In this article we will be discussing in detail the basics of using a Safety Razor. Please note that we’re assuming you’ve already completed your Shaving Preparation.
Don’t be naive, you aren’t going to be the master you thought you would be after one shave, but follow these instructions and you’ll certainly get a better shave than you’ve ever had from disposables.
When using a Safety Razor there are three main things to keep in mind. These are Pressure, Angle and Grip. We will look at these in more detail below along with a brief introduction to the different passes you will need to make.
With the disposable razors you’re used too you can get away with applying pressure without much consequence. However, with a Safety Razor pressure is something that really needs to be controlled.
One of the most important things to remember is that the razor and the blade are doing the work here and you will NOT get a closer shave by simply applying more pressure. A closer shave is achieved with more passes of the razor, which will be detailed further in this article.
If you are to apply too much pressure you may find yourself with razor burn or general skin irritation post shave, something no shaver wants to experience.
So in essence always remember to use light pressure, and always have pressure on your mind when shaving the first few times, it will eventually become habitual but until it does, always remember Pressure, Angle and Grip.
Perhaps the most difficult thing to get right at first is the angle you should be holding your Safety Razor. If you look anywhere online you will see that the correct angle is for the blade to be 30º relative to the skin, but what on earth does that mean and how do you achieve it without getting your protractor out?
The simplest way by far is for you to put the razor head against your skin so that the handle is in a straight horizontal line. You will then want to slowly tilt the handle down towards the floor until the first sign the blade has come into contact with the skin. This is the angle you should be holding your Safety Razor at.
When using your Safety Razor you have to maintain this angle while making a pass. An easy way to do this is to move the razor using your whole arm, not just your hand. This encourages you to maintain the angle and also helps you to maintain light pressure.
The other thing to remember when thinking about angle is to use short strokes. Short strokes of the razor ensure you get the angle right every time. Too steep an angle and you may well end up with skin irritation, so it’s important to get the angle right. Again this is something that will become second nature to you after getting used to this new (and better) way of shaving.
The grip you have on your Safety Razor is essential in controlling the pressure and angle. Hold your razor too tight and you will find you are too rigid to shave those hard to do places such as your chin.
Similarly if you hold the razor too loosely, it will be far too easy for the blade angle to adjust when making a pass, and you may find yourself trying to compensate by adding pressure – something we know now not to do!
The easiest way to hold your razor is to hold it at its point of balance with a controlled but not too firm grip. Imagine you are holding a small bird – not too loose a grip that it could fly away, but not too firm as you don’t want to harm it.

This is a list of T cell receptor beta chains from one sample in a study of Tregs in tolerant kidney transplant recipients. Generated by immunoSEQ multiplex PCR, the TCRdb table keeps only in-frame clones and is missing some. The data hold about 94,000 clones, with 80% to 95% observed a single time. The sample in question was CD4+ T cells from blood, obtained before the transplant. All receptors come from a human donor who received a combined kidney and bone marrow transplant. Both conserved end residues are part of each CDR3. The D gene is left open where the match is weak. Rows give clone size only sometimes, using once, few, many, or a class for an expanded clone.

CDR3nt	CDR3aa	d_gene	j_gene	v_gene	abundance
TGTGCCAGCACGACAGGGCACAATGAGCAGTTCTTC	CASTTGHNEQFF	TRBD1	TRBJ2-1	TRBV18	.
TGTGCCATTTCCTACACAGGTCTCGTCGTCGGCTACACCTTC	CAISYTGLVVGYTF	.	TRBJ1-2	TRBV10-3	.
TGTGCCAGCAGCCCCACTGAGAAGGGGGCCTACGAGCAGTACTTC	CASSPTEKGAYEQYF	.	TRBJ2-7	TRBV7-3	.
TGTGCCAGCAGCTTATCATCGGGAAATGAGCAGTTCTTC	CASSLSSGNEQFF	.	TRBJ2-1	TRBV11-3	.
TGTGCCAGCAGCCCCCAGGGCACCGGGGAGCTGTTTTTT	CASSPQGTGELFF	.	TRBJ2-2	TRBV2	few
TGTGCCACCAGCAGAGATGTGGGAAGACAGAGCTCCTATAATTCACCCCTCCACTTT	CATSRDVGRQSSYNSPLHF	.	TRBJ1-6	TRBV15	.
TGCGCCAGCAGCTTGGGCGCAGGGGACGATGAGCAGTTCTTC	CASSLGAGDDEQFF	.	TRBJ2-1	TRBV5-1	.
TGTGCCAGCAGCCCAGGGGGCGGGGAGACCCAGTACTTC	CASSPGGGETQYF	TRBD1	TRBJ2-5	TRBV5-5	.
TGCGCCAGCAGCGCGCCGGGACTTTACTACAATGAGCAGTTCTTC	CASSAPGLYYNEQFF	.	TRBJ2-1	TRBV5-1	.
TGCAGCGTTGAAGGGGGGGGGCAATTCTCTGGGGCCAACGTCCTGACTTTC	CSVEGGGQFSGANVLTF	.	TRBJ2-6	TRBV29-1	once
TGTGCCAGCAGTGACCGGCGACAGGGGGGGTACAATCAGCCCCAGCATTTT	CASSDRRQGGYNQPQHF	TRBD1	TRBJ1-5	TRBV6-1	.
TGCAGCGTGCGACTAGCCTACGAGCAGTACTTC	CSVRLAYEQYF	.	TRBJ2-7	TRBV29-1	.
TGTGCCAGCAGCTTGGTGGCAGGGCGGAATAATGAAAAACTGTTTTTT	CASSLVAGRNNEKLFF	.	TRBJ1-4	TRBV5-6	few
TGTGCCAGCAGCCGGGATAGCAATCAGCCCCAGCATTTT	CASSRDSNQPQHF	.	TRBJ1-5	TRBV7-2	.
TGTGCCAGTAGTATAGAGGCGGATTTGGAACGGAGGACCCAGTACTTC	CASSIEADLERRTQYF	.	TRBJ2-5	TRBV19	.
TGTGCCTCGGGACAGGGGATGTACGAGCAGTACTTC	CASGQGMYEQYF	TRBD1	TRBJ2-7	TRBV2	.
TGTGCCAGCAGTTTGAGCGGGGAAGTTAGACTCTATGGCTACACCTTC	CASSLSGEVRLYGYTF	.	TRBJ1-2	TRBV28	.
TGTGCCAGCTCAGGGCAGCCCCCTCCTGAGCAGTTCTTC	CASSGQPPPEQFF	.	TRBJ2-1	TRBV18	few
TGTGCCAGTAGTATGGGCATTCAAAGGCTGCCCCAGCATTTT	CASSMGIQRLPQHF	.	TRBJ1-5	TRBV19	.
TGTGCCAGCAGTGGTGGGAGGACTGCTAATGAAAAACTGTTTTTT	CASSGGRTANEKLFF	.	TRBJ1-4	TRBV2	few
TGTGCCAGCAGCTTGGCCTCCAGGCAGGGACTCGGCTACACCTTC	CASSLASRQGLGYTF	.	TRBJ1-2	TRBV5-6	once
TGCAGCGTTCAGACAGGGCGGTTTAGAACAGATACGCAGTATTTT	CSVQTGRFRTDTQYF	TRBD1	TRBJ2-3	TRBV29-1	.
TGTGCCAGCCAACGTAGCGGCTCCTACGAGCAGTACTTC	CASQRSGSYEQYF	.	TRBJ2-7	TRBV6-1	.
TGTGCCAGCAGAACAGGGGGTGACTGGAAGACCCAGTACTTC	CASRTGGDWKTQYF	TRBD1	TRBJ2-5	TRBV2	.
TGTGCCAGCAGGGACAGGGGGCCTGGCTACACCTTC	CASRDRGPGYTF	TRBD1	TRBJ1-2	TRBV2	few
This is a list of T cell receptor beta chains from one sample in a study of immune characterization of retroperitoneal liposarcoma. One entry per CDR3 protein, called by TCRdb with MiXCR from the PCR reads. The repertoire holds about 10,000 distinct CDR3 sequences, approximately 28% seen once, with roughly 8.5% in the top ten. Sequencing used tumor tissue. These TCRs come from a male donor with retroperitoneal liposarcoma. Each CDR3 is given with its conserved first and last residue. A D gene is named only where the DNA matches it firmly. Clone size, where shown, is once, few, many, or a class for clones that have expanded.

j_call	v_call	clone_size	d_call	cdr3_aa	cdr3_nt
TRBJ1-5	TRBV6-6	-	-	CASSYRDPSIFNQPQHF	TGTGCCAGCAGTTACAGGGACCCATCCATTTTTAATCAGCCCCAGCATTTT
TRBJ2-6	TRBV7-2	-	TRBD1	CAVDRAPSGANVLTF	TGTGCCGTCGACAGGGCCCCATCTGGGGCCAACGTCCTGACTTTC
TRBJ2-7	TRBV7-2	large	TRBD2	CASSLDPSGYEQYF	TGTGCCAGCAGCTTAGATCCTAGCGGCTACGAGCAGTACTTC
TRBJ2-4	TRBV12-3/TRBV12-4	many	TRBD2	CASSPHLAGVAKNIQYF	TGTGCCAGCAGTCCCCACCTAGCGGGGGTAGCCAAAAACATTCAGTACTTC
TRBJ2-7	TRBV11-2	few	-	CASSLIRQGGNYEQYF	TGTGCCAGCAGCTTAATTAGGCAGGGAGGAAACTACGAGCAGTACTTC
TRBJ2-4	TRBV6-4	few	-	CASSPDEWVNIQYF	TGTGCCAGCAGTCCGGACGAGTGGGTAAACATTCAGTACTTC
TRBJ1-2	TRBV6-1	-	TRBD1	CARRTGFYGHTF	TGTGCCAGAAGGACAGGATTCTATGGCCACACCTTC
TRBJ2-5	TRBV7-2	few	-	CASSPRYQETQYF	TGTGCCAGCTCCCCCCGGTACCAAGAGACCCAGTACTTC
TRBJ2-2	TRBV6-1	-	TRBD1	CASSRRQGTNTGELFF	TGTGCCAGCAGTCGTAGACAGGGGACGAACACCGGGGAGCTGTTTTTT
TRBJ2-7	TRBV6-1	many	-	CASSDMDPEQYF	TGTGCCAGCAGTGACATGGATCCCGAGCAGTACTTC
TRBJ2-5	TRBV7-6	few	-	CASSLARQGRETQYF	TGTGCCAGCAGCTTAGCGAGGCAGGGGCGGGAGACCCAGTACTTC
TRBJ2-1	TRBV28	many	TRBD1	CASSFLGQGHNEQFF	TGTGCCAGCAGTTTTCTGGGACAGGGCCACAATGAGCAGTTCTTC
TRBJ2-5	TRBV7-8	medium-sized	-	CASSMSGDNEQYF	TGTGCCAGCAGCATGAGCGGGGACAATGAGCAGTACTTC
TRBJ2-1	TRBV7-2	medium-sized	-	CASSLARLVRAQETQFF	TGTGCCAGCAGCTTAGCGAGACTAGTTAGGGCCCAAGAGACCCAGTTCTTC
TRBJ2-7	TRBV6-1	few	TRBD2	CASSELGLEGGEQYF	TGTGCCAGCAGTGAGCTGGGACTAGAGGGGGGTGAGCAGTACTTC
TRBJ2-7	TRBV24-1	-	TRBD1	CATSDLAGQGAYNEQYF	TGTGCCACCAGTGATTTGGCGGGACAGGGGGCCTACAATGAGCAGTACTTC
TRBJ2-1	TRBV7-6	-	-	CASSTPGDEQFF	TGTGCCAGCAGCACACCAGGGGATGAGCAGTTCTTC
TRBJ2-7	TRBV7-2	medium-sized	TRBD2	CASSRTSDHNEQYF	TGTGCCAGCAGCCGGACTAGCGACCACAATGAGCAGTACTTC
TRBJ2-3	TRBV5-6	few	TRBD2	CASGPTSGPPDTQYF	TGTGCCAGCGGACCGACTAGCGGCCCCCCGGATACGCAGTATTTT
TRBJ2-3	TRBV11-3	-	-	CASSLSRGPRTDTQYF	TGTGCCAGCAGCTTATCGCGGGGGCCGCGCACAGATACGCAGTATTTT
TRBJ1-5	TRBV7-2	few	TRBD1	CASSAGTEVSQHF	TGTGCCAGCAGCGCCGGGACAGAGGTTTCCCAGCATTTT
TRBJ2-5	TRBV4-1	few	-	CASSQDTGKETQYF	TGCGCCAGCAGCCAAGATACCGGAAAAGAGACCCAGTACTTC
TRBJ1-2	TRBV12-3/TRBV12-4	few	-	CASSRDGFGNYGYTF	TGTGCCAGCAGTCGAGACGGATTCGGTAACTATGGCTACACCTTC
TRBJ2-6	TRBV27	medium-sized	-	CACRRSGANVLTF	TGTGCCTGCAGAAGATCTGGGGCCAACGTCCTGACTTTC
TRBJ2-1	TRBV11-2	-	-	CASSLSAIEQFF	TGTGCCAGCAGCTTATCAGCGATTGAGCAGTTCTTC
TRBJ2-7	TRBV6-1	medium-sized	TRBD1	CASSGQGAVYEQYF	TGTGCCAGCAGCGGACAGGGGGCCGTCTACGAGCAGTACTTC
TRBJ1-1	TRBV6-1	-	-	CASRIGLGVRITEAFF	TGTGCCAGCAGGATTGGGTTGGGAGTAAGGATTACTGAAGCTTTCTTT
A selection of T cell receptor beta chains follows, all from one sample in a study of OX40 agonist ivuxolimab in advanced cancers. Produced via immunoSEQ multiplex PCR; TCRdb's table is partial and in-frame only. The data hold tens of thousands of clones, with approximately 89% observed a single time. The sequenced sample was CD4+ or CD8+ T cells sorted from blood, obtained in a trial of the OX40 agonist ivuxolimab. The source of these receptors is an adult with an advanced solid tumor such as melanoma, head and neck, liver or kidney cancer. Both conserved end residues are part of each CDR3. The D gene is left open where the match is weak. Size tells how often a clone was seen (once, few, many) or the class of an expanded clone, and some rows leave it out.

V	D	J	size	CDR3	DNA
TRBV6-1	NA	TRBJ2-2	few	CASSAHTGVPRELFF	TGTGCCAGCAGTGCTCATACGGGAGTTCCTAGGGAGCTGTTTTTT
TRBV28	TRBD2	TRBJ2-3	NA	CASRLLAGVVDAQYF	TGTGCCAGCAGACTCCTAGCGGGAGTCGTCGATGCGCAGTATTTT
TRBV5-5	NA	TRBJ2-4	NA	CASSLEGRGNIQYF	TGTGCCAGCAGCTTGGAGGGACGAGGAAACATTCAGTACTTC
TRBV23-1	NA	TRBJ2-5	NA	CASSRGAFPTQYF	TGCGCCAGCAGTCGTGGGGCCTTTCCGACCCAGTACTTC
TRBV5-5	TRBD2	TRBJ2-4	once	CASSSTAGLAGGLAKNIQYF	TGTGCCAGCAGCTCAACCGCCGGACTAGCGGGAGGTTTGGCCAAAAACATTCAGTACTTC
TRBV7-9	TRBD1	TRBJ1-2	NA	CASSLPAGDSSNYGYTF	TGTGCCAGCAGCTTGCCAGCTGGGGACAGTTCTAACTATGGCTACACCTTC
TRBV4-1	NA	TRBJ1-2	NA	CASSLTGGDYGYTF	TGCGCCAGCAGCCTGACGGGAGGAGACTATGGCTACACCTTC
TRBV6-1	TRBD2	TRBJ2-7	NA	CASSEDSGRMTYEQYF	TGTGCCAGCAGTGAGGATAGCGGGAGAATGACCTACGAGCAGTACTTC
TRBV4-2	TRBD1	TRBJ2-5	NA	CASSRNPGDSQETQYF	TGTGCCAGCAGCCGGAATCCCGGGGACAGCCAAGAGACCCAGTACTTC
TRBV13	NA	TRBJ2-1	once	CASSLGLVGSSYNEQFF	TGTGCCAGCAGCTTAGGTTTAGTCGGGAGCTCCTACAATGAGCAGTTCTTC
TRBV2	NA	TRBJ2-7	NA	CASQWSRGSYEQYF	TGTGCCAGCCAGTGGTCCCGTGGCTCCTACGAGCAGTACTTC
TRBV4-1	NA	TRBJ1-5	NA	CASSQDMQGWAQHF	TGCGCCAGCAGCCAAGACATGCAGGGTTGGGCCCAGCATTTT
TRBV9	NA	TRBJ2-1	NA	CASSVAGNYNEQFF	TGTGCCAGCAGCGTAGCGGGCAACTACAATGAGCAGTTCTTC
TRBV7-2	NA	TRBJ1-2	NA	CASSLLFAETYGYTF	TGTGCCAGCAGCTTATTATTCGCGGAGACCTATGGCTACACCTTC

This controlled grip will assist you on your way to getting a great shave, and again will become something you don’t even have to think about when you’ve had a bit of practice.
Feel free to re-read and familiarise yourself with the above until you’re comfortable that you’re ready to have a try at your first Safety Razor shave. Apply your lather after doing your Shaving Preparation and you’re ready to get started.
The first pass you will want to make is With The Grain (WTG) and this is just your standard downward pass, as you would make with any form of razor. If you feel you need to stretch the skin at any point feel free to do so with your free hand, but with the upper lip it is often easier to try to put the lip over your bottom set of teeth, stretching it without the need for your fingers.
As a Safety Razor has two sides of the blade, you will find you can probably get away with shaving half of your face with one side, then when that side starts to fill up with lather, flip to the other side to continue your pass. When both sides are covered in lather simply rinse the razor head and shake to remove as much excess water as possible.
After this first pass rinse your face and re-apply some new lather (It is advised you always re-apply lather before making another pass).
The second pass that most people make is Across The Grain (XTG). When going XTG remember to keep the same angle you would when going WTG, just with the razor handle pointing in a different direction. When going XTG there are obviously two directions you can go and most often people will make passes in both directions.
The last pass to mention is Against The Grain (ATG). I would advise not shaving ATG for your first few shaves with a Safety Razor, to hone in your technique. However, when you are ready to start shaving ATG, start by only doing the cheeks, as they allow for practice of ATG without all of the curves in more complex areas such as the chin. When you’re confident with this technique feel free to use this as a final pass on the whole of your face for a truly close shave.
Finish your shave with a rinse of first warm water then cold before applying an Alum Bloc (optional) before your favourite aftershave balm. For tips on how to care for your Safety Razor and Brush please read our Product Care article (**link when article done**).